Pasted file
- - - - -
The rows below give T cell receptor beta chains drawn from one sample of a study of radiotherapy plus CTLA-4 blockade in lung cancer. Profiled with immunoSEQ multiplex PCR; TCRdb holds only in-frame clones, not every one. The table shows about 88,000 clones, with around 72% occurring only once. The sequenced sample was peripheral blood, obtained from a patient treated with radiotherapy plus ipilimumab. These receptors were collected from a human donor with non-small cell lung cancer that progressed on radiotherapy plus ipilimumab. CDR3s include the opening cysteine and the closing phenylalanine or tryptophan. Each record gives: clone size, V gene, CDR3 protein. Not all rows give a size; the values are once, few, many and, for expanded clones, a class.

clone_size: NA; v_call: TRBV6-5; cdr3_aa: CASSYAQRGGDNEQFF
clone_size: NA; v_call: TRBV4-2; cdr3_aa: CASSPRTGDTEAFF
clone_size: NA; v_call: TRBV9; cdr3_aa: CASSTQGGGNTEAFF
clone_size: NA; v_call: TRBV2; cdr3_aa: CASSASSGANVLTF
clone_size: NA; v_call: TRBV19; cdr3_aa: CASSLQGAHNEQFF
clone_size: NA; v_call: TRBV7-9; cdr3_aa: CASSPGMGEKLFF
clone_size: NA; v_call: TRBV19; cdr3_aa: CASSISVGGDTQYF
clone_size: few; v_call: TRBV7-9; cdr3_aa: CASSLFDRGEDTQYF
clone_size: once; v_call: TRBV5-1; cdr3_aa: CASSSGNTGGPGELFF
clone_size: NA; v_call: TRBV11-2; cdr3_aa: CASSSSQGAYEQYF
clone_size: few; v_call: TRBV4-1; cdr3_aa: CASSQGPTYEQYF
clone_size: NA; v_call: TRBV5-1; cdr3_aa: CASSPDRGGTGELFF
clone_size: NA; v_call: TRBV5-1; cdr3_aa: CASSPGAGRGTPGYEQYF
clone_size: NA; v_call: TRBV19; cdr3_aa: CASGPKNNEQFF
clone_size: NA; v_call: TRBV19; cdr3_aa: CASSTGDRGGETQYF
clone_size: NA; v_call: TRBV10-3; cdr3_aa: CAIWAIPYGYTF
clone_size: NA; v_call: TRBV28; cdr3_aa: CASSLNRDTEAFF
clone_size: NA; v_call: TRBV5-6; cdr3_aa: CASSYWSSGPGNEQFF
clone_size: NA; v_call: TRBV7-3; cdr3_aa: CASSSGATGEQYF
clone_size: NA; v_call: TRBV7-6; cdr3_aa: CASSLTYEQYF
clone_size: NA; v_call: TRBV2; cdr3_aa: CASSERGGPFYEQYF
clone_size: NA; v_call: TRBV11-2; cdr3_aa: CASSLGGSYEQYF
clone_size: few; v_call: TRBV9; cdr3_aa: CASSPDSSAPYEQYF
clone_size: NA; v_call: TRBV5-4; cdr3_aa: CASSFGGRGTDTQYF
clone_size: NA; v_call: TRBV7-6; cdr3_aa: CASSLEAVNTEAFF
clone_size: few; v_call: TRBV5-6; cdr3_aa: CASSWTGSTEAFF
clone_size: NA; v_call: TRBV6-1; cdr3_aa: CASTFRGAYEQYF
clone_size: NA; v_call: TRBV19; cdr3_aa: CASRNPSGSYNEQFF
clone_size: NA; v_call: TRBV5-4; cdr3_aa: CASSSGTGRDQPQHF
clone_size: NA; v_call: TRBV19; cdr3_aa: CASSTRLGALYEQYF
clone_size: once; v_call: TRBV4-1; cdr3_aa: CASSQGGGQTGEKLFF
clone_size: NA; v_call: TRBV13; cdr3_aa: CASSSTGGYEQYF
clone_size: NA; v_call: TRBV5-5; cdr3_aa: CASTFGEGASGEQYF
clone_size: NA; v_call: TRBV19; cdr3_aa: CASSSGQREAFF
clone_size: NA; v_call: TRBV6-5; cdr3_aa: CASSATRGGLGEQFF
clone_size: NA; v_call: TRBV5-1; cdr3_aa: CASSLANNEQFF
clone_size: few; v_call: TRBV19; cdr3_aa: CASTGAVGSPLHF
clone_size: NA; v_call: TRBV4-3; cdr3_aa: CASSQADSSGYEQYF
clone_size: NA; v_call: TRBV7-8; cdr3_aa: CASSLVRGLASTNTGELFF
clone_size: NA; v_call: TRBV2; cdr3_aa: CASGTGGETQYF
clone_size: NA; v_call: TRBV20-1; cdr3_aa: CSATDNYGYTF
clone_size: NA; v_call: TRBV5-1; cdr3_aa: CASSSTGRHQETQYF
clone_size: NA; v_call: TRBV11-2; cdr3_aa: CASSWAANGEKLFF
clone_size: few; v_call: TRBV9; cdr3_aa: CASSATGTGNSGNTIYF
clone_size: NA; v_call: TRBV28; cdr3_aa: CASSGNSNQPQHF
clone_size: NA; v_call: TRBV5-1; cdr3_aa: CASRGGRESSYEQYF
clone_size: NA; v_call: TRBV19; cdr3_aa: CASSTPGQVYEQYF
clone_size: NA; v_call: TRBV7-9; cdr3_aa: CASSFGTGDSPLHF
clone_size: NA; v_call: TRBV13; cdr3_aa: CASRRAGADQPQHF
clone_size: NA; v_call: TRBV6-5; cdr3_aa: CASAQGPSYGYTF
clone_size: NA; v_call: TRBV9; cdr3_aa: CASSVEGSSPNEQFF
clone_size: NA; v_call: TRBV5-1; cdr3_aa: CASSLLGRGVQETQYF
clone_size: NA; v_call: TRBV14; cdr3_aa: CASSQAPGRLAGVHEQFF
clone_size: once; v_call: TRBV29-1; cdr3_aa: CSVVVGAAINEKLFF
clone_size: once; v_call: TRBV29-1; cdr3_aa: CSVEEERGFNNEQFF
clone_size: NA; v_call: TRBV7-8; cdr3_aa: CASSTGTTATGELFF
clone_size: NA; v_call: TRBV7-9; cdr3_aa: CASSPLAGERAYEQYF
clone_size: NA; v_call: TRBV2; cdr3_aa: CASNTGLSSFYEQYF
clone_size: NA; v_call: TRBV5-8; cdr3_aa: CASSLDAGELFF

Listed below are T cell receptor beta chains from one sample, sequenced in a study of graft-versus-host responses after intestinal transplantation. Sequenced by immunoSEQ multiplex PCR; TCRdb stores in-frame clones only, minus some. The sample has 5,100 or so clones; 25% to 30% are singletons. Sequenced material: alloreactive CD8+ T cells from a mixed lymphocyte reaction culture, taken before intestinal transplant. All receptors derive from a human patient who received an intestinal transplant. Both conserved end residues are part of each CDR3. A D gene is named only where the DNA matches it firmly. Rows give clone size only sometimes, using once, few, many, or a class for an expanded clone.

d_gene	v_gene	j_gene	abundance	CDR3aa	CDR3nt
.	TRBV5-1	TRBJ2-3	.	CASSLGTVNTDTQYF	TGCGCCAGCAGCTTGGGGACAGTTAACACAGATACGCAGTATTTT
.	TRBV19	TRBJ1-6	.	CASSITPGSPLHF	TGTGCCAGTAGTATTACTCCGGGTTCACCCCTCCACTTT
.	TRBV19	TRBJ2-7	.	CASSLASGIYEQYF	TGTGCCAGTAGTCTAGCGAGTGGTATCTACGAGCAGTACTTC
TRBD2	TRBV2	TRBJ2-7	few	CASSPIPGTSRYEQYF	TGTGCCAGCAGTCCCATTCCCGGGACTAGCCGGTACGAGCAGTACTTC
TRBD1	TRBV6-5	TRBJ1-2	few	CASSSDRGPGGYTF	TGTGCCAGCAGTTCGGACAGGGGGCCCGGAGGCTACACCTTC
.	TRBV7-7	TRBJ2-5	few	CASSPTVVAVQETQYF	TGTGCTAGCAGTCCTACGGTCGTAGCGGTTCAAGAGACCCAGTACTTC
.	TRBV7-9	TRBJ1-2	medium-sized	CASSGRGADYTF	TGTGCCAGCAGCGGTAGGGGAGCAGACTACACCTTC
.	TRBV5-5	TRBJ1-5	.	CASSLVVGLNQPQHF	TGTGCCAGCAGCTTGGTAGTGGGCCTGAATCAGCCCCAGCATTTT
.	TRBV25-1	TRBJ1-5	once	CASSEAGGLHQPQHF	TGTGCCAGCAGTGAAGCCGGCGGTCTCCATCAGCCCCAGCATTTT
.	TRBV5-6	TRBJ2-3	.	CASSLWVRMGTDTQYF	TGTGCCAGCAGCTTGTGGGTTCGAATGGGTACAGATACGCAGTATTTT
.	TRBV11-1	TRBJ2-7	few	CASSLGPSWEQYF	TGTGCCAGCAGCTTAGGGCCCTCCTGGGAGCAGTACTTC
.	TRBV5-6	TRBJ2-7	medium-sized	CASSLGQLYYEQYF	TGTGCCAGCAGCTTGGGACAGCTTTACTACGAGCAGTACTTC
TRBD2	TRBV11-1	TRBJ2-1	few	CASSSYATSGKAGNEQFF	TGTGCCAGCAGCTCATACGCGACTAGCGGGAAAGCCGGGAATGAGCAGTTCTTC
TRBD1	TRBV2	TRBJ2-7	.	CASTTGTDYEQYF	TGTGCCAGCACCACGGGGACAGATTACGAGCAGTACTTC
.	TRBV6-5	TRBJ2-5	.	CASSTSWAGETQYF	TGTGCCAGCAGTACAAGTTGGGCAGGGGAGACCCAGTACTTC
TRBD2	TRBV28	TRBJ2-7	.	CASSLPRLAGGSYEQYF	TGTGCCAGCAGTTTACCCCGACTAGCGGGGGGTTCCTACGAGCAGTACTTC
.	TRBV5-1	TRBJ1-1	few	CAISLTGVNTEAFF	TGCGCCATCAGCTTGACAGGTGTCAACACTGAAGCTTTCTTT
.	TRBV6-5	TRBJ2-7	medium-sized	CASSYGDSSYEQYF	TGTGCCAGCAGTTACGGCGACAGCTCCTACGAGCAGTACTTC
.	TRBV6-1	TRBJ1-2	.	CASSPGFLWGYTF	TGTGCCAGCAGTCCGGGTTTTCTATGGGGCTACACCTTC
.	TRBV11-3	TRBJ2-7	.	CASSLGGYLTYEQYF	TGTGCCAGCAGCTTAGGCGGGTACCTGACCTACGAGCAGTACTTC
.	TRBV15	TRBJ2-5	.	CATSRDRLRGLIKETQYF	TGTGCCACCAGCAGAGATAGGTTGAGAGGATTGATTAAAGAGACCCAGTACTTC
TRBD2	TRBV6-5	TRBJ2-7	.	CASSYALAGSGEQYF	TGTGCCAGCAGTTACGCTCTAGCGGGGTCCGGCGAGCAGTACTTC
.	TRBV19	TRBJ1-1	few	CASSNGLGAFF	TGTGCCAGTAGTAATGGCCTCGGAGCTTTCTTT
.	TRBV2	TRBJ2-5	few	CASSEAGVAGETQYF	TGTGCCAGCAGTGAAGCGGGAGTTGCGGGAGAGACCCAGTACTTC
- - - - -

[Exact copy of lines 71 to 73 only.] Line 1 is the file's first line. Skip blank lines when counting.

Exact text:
.	TRBV25-1	TRBJ1-5	once	CASSEAGGLHQPQHF	TGTGCCAGCAGTGAAGCCGGCGGTCTCCATCAGCCCCAGCATTTT
.	TRBV5-6	TRBJ2-3	.	CASSLWVRMGTDTQYF	TGTGCCAGCAGCTTGTGGGTTCGAATGGGTACAGATACGCAGTATTTT
.	TRBV11-1	TRBJ2-7	few	CASSLGPSWEQYF	TGTGCCAGCAGCTTAGGGCCCTCCTGGGAGCAGTACTTC